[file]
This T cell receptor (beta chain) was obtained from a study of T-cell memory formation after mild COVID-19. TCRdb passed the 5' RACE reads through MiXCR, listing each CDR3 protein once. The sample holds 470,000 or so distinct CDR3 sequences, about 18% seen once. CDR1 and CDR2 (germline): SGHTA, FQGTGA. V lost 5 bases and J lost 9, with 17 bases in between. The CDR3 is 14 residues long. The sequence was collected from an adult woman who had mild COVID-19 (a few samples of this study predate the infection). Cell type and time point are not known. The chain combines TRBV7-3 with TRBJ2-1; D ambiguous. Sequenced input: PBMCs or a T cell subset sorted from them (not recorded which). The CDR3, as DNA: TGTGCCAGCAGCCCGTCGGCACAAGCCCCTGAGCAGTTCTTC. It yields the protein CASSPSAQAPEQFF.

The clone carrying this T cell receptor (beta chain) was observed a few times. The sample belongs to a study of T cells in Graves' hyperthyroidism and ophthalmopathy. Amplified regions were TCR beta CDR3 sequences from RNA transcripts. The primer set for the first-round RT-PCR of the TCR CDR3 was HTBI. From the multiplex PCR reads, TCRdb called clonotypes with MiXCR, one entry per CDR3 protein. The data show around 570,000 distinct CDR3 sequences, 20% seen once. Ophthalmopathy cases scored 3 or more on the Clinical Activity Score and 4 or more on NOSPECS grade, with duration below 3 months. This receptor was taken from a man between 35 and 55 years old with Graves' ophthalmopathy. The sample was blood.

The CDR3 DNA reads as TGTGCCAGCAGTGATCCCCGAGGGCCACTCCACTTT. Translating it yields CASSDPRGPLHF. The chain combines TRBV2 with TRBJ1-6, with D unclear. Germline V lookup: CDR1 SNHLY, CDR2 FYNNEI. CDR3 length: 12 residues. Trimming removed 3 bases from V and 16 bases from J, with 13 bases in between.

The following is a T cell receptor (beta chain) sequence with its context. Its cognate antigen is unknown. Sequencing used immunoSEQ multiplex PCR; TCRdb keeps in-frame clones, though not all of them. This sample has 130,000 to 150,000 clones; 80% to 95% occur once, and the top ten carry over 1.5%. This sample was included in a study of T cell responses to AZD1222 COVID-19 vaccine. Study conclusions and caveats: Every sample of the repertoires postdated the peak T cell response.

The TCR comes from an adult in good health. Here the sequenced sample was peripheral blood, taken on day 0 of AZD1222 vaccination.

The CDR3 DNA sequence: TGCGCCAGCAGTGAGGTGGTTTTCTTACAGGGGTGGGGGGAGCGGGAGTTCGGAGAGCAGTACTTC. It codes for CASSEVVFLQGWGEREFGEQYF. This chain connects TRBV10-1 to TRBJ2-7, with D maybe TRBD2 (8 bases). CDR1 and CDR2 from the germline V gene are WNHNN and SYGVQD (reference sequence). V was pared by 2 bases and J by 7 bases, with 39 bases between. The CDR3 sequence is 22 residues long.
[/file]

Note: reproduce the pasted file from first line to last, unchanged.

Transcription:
This T cell receptor (beta chain) was obtained from a study of T-cell memory formation after mild COVID-19. TCRdb passed the 5' RACE reads through MiXCR, listing each CDR3 protein once. The sample holds 470,000 or so distinct CDR3 sequences, about 18% seen once. CDR1 and CDR2 (germline): SGHTA, FQGTGA. V lost 5 bases and J lost 9, with 17 bases in between. The CDR3 is 14 residues long. The sequence was collected from an adult woman who had mild COVID-19 (a few samples of this study predate the infection). Cell type and time point are not known. The chain combines TRBV7-3 with TRBJ2-1; D ambiguous. Sequenced input: PBMCs or a T cell subset sorted from them (not recorded which). The CDR3, as DNA: TGTGCCAGCAGCCCGTCGGCACAAGCCCCTGAGCAGTTCTTC. It yields the protein CASSPSAQAPEQFF.

The clone carrying this T cell receptor (beta chain) was observed a few times. The sample belongs to a study of T cells in Graves' hyperthyroidism and ophthalmopathy. Amplified regions were TCR beta CDR3 sequences from RNA transcripts. The primer set for the first-round RT-PCR of the TCR CDR3 was HTBI. From the multiplex PCR reads, TCRdb called clonotypes with MiXCR, one entry per CDR3 protein. The data show around 570,000 distinct CDR3 sequences, 20% seen once. Ophthalmopathy cases scored 3 or more on the Clinical Activity Score and 4 or more on NOSPECS grade, with duration below 3 months. This receptor was taken from a man between 35 and 55 years old with Graves' ophthalmopathy. The sample was blood.

The CDR3 DNA reads as TGTGCCAGCAGTGATCCCCGAGGGCCACTCCACTTT. Translating it yields CASSDPRGPLHF. The chain combines TRBV2 with TRBJ1-6, with D unclear. Germline V lookup: CDR1 SNHLY, CDR2 FYNNEI. CDR3 length: 12 residues. Trimming removed 3 bases from V and 16 bases from J, with 13 bases in between.

The following is a T cell receptor (beta chain) sequence with its context. Its cognate antigen is unknown. Sequencing used immunoSEQ multiplex PCR; TCRdb keeps in-frame clones, though not all of them. This sample has 130,000 to 150,000 clones; 80% to 95% occur once, and the top ten carry over 1.5%. This sample was included in a study of T cell responses to AZD1222 COVID-19 vaccine. Study conclusions and caveats: Every sample of the repertoires postdated the peak T cell response.

The TCR comes from an adult in good health. Here the sequenced sample was peripheral blood, taken on day 0 of AZD1222 vaccination.

The CDR3 DNA sequence: TGCGCCAGCAGTGAGGTGGTTTTCTTACAGGGGTGGGGGGAGCGGGAGTTCGGAGAGCAGTACTTC. It codes for CASSEVVFLQGWGEREFGEQYF. This chain connects TRBV10-1 to TRBJ2-7, with D maybe TRBD2 (8 bases). CDR1 and CDR2 from the germline V gene are WNHNN and SYGVQD (reference sequence). V was pared by 2 bases and J by 7 bases, with 39 bases between. The CDR3 sequence is 22 residues long.